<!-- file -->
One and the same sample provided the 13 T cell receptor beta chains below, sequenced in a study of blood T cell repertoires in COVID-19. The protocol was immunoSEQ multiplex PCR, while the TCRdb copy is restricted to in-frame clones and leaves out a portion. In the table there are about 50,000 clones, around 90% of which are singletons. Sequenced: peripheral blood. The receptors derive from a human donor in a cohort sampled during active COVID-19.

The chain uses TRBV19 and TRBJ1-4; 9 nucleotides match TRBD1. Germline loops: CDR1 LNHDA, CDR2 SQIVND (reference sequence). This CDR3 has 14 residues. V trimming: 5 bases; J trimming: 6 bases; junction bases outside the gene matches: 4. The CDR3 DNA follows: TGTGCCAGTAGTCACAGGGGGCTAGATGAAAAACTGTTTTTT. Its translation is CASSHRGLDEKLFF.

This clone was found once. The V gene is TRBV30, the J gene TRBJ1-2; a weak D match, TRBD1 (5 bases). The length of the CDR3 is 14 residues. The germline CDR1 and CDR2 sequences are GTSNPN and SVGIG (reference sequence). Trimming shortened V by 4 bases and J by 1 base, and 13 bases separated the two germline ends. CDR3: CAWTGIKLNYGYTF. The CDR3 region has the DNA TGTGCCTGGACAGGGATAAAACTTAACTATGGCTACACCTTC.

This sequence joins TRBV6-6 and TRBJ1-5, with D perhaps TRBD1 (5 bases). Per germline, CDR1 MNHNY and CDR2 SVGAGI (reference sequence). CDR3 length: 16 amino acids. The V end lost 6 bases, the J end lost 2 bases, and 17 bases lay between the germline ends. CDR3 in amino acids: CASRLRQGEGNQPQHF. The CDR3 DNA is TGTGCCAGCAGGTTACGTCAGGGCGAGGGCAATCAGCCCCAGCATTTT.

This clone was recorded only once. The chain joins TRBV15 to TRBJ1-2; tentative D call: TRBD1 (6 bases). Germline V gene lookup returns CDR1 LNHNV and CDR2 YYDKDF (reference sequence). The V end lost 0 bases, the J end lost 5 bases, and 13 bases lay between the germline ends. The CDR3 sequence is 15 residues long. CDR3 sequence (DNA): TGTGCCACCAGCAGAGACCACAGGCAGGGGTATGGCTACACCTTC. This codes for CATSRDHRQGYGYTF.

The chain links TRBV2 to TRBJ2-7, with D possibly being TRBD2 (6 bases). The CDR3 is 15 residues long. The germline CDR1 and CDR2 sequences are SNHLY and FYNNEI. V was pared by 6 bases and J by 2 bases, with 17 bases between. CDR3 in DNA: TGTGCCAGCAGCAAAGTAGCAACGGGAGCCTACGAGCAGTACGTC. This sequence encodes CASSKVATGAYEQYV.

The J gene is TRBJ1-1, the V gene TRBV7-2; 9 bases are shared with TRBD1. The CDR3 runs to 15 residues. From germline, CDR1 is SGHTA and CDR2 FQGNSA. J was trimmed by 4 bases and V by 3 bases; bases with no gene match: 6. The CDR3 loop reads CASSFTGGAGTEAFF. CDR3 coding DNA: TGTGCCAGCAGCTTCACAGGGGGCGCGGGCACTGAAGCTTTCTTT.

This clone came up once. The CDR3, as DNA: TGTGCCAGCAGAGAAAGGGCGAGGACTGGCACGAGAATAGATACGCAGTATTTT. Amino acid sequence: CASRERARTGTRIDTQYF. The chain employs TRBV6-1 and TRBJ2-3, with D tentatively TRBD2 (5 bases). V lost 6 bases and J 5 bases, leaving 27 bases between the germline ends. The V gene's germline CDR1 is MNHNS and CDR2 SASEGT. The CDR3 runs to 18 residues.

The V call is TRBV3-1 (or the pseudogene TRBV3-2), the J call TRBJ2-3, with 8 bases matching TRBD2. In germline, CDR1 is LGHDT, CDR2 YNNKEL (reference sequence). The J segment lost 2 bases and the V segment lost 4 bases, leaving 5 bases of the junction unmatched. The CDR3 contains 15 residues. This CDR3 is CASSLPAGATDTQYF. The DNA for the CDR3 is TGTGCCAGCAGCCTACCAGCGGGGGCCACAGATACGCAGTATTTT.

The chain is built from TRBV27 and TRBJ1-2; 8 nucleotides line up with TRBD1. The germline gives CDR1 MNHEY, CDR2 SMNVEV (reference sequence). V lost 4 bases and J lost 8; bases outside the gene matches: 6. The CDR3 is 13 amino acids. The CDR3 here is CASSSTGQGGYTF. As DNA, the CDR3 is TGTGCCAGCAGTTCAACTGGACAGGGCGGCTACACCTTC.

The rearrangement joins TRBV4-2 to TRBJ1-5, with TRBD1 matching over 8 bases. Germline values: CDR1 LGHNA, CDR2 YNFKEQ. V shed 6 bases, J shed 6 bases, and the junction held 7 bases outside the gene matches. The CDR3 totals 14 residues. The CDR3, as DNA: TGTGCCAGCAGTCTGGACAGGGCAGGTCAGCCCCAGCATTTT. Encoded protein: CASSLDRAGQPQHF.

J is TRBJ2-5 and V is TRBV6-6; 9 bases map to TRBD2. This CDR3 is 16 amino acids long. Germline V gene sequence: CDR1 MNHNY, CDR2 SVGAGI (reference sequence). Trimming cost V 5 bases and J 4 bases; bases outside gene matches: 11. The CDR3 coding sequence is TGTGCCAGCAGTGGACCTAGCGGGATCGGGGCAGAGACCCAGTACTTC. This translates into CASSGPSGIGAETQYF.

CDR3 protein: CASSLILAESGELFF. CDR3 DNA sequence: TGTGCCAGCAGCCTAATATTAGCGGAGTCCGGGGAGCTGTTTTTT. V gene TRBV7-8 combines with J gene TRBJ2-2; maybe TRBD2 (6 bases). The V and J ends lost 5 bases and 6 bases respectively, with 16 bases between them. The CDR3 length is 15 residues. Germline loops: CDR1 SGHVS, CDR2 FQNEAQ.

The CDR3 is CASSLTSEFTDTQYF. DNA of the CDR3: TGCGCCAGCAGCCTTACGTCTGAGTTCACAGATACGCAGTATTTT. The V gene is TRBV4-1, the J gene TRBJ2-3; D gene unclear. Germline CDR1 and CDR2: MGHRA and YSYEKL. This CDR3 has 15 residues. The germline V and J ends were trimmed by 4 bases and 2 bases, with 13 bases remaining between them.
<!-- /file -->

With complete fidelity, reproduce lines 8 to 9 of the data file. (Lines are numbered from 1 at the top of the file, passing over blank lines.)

This clone came up once. The CDR3, as DNA: TGTGCCAGCAGAGAAAGGGCGAGGACTGGCACGAGAATAGATACGCAGTATTTT. Amino acid sequence: CASRERARTGTRIDTQYF. The chain employs TRBV6-1 and TRBJ2-3, with D tentatively TRBD2 (5 bases). V lost 6 bases and J 5 bases, leaving 27 bases between the germline ends. The V gene's germline CDR1 is MNHNS and CDR2 SASEGT. The CDR3 runs to 18 residues.

The V call is TRBV3-1 (or the pseudogene TRBV3-2), the J call TRBJ2-3, with 8 bases matching TRBD2. In germline, CDR1 is LGHDT, CDR2 YNNKEL (reference sequence). The J segment lost 2 bases and the V segment lost 4 bases, leaving 5 bases of the junction unmatched. The CDR3 contains 15 residues. This CDR3 is CASSLPAGATDTQYF. The DNA for the CDR3 is TGTGCCAGCAGCCTACCAGCGGGGGCCACAGATACGCAGTATTTT.